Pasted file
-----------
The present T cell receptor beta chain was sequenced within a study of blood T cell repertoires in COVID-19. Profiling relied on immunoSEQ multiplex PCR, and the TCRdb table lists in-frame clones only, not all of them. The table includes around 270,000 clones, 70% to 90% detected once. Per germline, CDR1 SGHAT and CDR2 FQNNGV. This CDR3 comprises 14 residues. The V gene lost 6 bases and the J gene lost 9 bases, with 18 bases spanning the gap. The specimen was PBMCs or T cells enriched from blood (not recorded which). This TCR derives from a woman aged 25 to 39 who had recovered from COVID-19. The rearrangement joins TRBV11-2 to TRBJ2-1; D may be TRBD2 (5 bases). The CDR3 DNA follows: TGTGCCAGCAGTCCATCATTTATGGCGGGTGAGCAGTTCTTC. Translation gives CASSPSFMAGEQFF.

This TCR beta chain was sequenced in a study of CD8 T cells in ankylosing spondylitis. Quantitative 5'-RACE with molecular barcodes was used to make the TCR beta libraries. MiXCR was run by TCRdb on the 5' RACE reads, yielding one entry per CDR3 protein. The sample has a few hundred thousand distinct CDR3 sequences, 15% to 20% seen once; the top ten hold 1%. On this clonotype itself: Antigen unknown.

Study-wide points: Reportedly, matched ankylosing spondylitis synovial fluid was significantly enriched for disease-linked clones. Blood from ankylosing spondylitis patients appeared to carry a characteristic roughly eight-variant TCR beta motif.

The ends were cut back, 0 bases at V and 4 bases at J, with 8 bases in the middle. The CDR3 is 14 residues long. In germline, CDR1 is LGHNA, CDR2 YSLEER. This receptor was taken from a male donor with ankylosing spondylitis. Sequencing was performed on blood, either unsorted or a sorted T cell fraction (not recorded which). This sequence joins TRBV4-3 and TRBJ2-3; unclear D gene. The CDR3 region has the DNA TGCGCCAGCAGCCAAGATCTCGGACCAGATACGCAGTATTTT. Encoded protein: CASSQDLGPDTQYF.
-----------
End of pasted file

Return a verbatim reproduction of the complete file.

The present T cell receptor beta chain was sequenced within a study of blood T cell repertoires in COVID-19. Profiling relied on immunoSEQ multiplex PCR, and the TCRdb table lists in-frame clones only, not all of them. The table includes around 270,000 clones, 70% to 90% detected once. Per germline, CDR1 SGHAT and CDR2 FQNNGV. This CDR3 comprises 14 residues. The V gene lost 6 bases and the J gene lost 9 bases, with 18 bases spanning the gap. The specimen was PBMCs or T cells enriched from blood (not recorded which). This TCR derives from a woman aged 25 to 39 who had recovered from COVID-19. The rearrangement joins TRBV11-2 to TRBJ2-1; D may be TRBD2 (5 bases). The CDR3 DNA follows: TGTGCCAGCAGTCCATCATTTATGGCGGGTGAGCAGTTCTTC. Translation gives CASSPSFMAGEQFF.

This TCR beta chain was sequenced in a study of CD8 T cells in ankylosing spondylitis. Quantitative 5'-RACE with molecular barcodes was used to make the TCR beta libraries. MiXCR was run by TCRdb on the 5' RACE reads, yielding one entry per CDR3 protein. The sample has a few hundred thousand distinct CDR3 sequences, 15% to 20% seen once; the top ten hold 1%. On this clonotype itself: Antigen unknown.

Study-wide points: Reportedly, matched ankylosing spondylitis synovial fluid was significantly enriched for disease-linked clones. Blood from ankylosing spondylitis patients appeared to carry a characteristic roughly eight-variant TCR beta motif.

The ends were cut back, 0 bases at V and 4 bases at J, with 8 bases in the middle. The CDR3 is 14 residues long. In germline, CDR1 is LGHNA, CDR2 YSLEER. This receptor was taken from a male donor with ankylosing spondylitis. Sequencing was performed on blood, either unsorted or a sorted T cell fraction (not recorded which). This sequence joins TRBV4-3 and TRBJ2-3; unclear D gene. The CDR3 region has the DNA TGCGCCAGCAGCCAAGATCTCGGACCAGATACGCAGTATTTT. Encoded protein: CASSQDLGPDTQYF.